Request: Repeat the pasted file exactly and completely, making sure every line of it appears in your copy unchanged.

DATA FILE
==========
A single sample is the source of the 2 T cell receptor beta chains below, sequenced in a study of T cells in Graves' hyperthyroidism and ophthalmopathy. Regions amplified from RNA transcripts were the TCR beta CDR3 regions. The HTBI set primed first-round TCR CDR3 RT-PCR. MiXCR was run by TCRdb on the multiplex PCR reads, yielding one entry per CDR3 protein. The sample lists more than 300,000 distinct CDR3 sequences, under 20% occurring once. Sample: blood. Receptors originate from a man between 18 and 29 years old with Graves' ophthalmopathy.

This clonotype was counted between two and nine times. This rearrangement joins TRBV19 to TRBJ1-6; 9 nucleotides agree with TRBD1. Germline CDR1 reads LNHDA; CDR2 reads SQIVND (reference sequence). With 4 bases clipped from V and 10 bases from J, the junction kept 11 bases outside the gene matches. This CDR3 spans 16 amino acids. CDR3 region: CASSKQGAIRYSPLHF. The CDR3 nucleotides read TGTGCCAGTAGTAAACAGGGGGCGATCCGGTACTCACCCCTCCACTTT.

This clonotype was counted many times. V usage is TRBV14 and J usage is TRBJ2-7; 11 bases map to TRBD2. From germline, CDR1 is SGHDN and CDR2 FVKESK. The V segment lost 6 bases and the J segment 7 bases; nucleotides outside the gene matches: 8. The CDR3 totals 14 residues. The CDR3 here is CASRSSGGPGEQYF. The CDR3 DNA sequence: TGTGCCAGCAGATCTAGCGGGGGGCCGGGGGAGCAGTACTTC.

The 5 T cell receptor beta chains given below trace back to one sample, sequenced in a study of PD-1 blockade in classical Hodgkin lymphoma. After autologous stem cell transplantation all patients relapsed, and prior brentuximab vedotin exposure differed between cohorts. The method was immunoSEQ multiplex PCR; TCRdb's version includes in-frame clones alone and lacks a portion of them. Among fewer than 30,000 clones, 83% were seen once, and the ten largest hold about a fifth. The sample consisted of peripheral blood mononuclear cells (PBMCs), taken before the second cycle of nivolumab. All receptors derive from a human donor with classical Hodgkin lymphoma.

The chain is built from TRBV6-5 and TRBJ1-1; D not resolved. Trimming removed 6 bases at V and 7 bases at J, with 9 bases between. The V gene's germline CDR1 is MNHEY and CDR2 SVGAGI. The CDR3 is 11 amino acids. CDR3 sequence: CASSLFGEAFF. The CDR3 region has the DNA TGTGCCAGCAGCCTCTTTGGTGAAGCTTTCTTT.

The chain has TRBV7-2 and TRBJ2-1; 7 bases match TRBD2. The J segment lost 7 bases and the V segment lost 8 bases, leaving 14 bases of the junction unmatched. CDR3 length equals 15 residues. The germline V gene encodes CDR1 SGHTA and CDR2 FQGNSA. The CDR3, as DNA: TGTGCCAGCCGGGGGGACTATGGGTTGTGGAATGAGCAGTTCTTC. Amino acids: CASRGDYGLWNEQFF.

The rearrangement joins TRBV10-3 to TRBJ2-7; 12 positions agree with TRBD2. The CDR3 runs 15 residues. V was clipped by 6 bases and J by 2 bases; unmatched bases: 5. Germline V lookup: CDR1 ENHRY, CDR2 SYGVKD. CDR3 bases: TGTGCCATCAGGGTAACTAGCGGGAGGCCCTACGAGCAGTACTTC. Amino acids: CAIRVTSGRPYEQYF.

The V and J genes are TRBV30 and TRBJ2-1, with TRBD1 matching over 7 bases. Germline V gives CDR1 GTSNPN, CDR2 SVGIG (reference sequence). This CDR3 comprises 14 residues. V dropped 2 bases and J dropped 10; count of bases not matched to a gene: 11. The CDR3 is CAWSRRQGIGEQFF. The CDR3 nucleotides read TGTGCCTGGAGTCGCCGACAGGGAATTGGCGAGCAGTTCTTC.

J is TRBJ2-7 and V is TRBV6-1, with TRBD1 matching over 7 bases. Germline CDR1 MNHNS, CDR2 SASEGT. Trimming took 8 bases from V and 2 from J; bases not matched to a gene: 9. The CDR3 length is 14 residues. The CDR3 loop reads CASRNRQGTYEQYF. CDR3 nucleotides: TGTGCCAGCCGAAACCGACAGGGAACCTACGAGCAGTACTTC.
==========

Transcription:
A single sample is the source of the 2 T cell receptor beta chains below, sequenced in a study of T cells in Graves' hyperthyroidism and ophthalmopathy. Regions amplified from RNA transcripts were the TCR beta CDR3 regions. The HTBI set primed first-round TCR CDR3 RT-PCR. MiXCR was run by TCRdb on the multiplex PCR reads, yielding one entry per CDR3 protein. The sample lists more than 300,000 distinct CDR3 sequences, under 20% occurring once. Sample: blood. Receptors originate from a man between 18 and 29 years old with Graves' ophthalmopathy.

This clonotype was counted between two and nine times. This rearrangement joins TRBV19 to TRBJ1-6; 9 nucleotides agree with TRBD1. Germline CDR1 reads LNHDA; CDR2 reads SQIVND (reference sequence). With 4 bases clipped from V and 10 bases from J, the junction kept 11 bases outside the gene matches. This CDR3 spans 16 amino acids. CDR3 region: CASSKQGAIRYSPLHF. The CDR3 nucleotides read TGTGCCAGTAGTAAACAGGGGGCGATCCGGTACTCACCCCTCCACTTT.

This clonotype was counted many times. V usage is TRBV14 and J usage is TRBJ2-7; 11 bases map to TRBD2. From germline, CDR1 is SGHDN and CDR2 FVKESK. The V segment lost 6 bases and the J segment 7 bases; nucleotides outside the gene matches: 8. The CDR3 totals 14 residues. The CDR3 here is CASRSSGGPGEQYF. The CDR3 DNA sequence: TGTGCCAGCAGATCTAGCGGGGGGCCGGGGGAGCAGTACTTC.

The 5 T cell receptor beta chains given below trace back to one sample, sequenced in a study of PD-1 blockade in classical Hodgkin lymphoma. After autologous stem cell transplantation all patients relapsed, and prior brentuximab vedotin exposure differed between cohorts. The method was immunoSEQ multiplex PCR; TCRdb's version includes in-frame clones alone and lacks a portion of them. Among fewer than 30,000 clones, 83% were seen once, and the ten largest hold about a fifth. The sample consisted of peripheral blood mononuclear cells (PBMCs), taken before the second cycle of nivolumab. All receptors derive from a human donor with classical Hodgkin lymphoma.

The chain is built from TRBV6-5 and TRBJ1-1; D not resolved. Trimming removed 6 bases at V and 7 bases at J, with 9 bases between. The V gene's germline CDR1 is MNHEY and CDR2 SVGAGI. The CDR3 is 11 amino acids. CDR3 sequence: CASSLFGEAFF. The CDR3 region has the DNA TGTGCCAGCAGCCTCTTTGGTGAAGCTTTCTTT.

The chain has TRBV7-2 and TRBJ2-1; 7 bases match TRBD2. The J segment lost 7 bases and the V segment lost 8 bases, leaving 14 bases of the junction unmatched. CDR3 length equals 15 residues. The germline V gene encodes CDR1 SGHTA and CDR2 FQGNSA. The CDR3, as DNA: TGTGCCAGCCGGGGGGACTATGGGTTGTGGAATGAGCAGTTCTTC. Amino acids: CASRGDYGLWNEQFF.

The rearrangement joins TRBV10-3 to TRBJ2-7; 12 positions agree with TRBD2. The CDR3 runs 15 residues. V was clipped by 6 bases and J by 2 bases; unmatched bases: 5. Germline V lookup: CDR1 ENHRY, CDR2 SYGVKD. CDR3 bases: TGTGCCATCAGGGTAACTAGCGGGAGGCCCTACGAGCAGTACTTC. Amino acids: CAIRVTSGRPYEQYF.

The V and J genes are TRBV30 and TRBJ2-1, with TRBD1 matching over 7 bases. Germline V gives CDR1 GTSNPN, CDR2 SVGIG (reference sequence). This CDR3 comprises 14 residues. V dropped 2 bases and J dropped 10; count of bases not matched to a gene: 11. The CDR3 is CAWSRRQGIGEQFF. The CDR3 nucleotides read TGTGCCTGGAGTCGCCGACAGGGAATTGGCGAGCAGTTCTTC.

J is TRBJ2-7 and V is TRBV6-1, with TRBD1 matching over 7 bases. Germline CDR1 MNHNS, CDR2 SASEGT. Trimming took 8 bases from V and 2 from J; bases not matched to a gene: 9. The CDR3 length is 14 residues. The CDR3 loop reads CASRNRQGTYEQYF. CDR3 nucleotides: TGTGCCAGCCGAAACCGACAGGGAACCTACGAGCAGTACTTC.